The reason we didn't start this product sooner is simply because we didn't have the team to do it, and this new product is just leaps and bounds more complicated and technical. Shortly after deciding to do it though, we brought on some great new people and started building out our new product.

I just had to make the executive decision to change course, and it was the right move. Trust your gut.
 

BreakAlive

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tl;dr: I know my market, and I had a gut feeling that it was time to start on our new product as i knew it had way more potential. We didn't start earlier because we didn't have the team/time/know how.

Since I know my market extremely well and actively communicate with our customers, I initially figured "Hey, product one solves a problem for me, so it has to do that for everyone else too". It turns out that not everyone had a use for what we were offering once we actually made it. Their specific situation might not have let them used our file format or they just weren't interested in it because they just didn't care about it. We tried selling it in all sorts of ways and created various product pages with some success. For some, they absolutely needed it and loved using it. It's just after two years of little revenue and non-stop grinding at it, you kinda figure out via a gut feeling that something has to change. It seems like you're already there in your case.

Back in January we were working on some new features for our first tool to really modernize the way people use it, but I pulled the plug on that because I felt that putting effort into this new product was a better use of our time. Product one in the end still produced the same thing, just in a different way, so it wasn't any more useful. For this new product, I've actually had plans for it since 2012, I just never knew how to act on it because it was incredibly difficult to solve. But now you can see that we've solved it haha.

The reason we didn't start this product sooner is simply because we didn't have the team to do it, and this new product is just leaps and bounds more complicated and technical. Shortly after deciding to do it though, we brought on some great new people and started building out our new product.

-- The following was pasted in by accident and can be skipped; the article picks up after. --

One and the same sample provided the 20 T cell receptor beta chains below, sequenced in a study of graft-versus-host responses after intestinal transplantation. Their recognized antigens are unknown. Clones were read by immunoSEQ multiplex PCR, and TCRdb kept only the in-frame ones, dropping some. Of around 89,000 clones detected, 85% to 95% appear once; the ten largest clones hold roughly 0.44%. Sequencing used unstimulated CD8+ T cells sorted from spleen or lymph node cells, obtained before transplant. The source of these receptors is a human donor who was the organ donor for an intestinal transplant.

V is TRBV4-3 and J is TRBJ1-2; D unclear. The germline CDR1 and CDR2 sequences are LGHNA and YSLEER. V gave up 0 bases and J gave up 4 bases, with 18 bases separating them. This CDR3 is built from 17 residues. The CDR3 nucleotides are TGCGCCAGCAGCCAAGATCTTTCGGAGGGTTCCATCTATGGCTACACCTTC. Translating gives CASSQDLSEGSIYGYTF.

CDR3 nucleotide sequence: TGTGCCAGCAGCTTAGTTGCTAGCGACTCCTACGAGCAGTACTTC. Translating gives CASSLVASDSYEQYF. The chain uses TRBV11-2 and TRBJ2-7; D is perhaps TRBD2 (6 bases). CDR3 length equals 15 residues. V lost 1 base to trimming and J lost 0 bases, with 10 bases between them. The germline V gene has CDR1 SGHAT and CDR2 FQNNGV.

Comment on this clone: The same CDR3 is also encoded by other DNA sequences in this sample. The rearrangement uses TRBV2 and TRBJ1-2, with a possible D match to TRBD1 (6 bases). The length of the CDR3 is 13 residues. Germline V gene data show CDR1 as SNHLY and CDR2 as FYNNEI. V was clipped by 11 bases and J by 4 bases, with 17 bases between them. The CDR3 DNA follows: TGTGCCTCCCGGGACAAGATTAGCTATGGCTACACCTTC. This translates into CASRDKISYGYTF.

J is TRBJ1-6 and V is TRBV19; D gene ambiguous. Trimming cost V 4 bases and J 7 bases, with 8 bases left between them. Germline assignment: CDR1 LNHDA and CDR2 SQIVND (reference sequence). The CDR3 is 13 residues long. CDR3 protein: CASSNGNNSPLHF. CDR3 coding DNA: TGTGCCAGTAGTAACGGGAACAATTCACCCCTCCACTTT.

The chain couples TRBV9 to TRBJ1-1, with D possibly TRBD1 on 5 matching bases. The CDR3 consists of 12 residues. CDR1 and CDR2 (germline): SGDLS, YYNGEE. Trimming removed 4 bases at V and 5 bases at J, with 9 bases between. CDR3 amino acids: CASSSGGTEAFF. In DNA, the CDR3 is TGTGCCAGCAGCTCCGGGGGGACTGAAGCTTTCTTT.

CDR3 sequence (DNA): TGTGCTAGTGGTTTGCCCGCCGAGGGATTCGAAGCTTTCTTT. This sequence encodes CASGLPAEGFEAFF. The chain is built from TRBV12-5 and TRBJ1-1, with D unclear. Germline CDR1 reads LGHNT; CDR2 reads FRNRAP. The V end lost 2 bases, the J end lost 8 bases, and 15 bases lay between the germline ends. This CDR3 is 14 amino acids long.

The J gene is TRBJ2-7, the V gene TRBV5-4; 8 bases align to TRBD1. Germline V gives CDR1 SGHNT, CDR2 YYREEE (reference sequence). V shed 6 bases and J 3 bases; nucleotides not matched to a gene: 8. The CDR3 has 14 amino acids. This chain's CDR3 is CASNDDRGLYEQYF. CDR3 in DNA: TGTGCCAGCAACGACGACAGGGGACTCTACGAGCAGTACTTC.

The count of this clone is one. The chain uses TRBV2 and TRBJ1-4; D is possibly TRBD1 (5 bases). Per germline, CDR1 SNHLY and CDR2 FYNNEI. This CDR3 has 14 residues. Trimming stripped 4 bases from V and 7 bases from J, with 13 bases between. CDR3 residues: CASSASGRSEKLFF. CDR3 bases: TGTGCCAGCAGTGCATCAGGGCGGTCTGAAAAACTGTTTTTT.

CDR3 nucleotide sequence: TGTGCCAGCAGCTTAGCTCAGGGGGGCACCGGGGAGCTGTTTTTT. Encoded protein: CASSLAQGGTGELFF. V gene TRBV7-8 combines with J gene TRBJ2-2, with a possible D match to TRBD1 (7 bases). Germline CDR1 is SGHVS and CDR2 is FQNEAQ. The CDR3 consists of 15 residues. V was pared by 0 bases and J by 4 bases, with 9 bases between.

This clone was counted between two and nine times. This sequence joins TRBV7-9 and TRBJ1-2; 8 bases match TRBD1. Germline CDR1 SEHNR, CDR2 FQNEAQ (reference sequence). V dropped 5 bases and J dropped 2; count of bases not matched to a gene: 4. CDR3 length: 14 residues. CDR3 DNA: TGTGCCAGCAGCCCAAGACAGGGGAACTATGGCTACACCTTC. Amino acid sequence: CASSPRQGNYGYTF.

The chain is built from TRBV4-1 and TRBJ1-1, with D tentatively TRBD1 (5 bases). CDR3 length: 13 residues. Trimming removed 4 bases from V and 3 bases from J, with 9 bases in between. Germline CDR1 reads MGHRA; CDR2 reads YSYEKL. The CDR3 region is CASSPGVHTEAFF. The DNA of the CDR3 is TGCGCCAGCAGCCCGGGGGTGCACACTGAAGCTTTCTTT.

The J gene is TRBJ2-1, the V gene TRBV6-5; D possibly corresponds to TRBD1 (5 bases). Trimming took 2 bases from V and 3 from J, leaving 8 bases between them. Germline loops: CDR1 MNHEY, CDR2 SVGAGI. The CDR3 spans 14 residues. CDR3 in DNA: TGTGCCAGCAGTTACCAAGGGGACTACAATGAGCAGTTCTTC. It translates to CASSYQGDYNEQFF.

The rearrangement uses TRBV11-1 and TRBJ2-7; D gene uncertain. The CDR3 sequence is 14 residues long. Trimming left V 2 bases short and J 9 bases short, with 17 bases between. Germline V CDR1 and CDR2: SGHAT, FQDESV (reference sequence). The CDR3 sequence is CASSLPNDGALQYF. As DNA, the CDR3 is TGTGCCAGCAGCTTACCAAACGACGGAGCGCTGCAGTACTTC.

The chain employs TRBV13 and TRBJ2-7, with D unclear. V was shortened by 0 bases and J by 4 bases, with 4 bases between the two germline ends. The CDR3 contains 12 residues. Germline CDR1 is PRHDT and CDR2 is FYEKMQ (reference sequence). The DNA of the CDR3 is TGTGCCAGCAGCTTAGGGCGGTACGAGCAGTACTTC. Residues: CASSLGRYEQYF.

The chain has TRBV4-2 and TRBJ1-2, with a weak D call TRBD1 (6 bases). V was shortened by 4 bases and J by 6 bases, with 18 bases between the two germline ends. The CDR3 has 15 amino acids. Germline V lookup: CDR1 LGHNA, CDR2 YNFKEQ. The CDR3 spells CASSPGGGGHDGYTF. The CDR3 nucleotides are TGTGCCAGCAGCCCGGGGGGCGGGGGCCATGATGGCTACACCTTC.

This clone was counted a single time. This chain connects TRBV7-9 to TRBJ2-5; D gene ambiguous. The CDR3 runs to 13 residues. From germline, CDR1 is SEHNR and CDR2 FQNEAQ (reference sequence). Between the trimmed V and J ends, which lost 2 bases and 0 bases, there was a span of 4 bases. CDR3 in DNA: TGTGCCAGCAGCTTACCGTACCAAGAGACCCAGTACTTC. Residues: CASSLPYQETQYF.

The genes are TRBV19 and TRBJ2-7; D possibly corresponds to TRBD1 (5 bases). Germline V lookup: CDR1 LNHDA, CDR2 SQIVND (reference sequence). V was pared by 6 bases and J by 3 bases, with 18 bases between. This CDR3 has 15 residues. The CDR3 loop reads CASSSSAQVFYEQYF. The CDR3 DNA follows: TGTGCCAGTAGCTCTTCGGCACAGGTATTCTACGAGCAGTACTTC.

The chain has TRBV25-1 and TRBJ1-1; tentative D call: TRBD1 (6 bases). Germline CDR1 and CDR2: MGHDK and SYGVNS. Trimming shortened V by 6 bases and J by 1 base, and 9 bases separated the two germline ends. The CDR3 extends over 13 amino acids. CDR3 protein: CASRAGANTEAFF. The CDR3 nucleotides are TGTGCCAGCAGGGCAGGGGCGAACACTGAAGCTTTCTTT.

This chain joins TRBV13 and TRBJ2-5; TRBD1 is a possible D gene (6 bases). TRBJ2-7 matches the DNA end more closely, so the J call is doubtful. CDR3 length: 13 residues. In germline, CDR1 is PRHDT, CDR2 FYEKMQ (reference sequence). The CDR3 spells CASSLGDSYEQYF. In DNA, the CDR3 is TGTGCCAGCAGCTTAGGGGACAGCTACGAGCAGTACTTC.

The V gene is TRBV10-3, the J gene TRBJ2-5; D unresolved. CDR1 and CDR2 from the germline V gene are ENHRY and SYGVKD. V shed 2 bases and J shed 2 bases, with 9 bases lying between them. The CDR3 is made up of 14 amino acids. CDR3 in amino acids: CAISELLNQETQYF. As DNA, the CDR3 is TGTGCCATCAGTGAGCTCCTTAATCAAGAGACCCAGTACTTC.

I just had to make the executive decision to change course, and it was the right move. Trust your gut.

It's fascinating getting to see behind the scene of your success. Thanks for sharing.

You knew your market extremely well and you grinded for 2 years trying to make it work. It makes sense why you were so confident in making the switch.

Glad to hear that it worked out so well for you. Hope to hear more success stories soon.
 
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edgefinder

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Well done, and thank you for sharing your struggles and insights.
 

Tom.V

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Chyeaaaa boiii. Just another overnight success. Glad to have been able to watch you grow and develop as an entrepreneur.

Keep that shit up ;)
 

Pat D. Rick

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At times like this I'm so glad that I'm an Fastlane INSIDERS and that I got to see your journey!

I had to work day jobs during the majority of my journey, and you have to do what you have to do. Don't be ashamed of that.
Just because of this you deserve all the likes.
 
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magnificent

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So I saw this post in an e-mail notification as this weeks best topics. It's been so long I have not logged in this forum in forever. Coming from someone who also started this journey in 2012, your thread kept me going. At most I was able to only make $1,000/month and that was GROSS profit.

Thank You and congrats!!
 

Ravens_Shadow

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So I saw this post in an e-mail notification as this weeks best topics. It's been so long I have not logged in this forum in forever. Coming from someone who also started this journey in 2012, your thread kept me going. At most I was able to only make $1,000/month and that was GROSS profit.

Thank You and congrats!!